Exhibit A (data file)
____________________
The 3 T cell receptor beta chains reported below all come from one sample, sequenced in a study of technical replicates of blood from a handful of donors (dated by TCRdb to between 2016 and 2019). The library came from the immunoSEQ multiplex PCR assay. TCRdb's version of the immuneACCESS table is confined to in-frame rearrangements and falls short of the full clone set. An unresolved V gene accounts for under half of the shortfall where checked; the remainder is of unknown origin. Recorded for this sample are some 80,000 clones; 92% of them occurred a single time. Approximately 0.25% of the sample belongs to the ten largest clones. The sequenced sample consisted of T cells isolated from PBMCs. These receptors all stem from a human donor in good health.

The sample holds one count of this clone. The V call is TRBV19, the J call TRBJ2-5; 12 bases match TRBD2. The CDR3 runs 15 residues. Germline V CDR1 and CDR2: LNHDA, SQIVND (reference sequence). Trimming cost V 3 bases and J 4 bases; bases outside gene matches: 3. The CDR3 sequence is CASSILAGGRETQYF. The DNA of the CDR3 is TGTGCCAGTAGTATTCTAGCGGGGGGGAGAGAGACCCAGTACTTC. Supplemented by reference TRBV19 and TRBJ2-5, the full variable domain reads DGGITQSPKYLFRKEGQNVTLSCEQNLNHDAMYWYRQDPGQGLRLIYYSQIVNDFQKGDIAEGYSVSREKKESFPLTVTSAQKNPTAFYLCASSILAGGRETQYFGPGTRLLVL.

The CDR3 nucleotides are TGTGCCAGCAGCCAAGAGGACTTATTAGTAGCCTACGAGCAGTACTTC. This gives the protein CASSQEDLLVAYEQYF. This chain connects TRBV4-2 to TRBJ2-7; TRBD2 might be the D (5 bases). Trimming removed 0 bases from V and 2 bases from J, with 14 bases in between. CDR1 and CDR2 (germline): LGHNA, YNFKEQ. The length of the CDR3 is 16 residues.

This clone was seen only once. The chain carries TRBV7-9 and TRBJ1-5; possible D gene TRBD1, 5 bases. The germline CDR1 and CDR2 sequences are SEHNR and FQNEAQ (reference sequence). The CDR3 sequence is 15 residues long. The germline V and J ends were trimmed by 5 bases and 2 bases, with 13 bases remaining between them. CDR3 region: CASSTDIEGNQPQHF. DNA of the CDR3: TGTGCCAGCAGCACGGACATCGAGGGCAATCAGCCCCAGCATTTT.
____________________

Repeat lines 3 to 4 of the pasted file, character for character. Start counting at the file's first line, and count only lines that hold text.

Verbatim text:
The CDR3 nucleotides are TGTGCCAGCAGCCAAGAGGACTTATTAGTAGCCTACGAGCAGTACTTC. This gives the protein CASSQEDLLVAYEQYF. This chain connects TRBV4-2 to TRBJ2-7; TRBD2 might be the D (5 bases). Trimming removed 0 bases from V and 2 bases from J, with 14 bases in between. CDR1 and CDR2 (germline): LGHNA, YNFKEQ. The length of the CDR3 is 16 residues.

This clone was seen only once. The chain carries TRBV7-9 and TRBJ1-5; possible D gene TRBD1, 5 bases. The germline CDR1 and CDR2 sequences are SEHNR and FQNEAQ (reference sequence). The CDR3 sequence is 15 residues long. The germline V and J ends were trimmed by 5 bases and 2 bases, with 13 bases remaining between them. CDR3 region: CASSTDIEGNQPQHF. DNA of the CDR3: TGTGCCAGCAGCACGGACATCGAGGGCAATCAGCCCCAGCATTTT.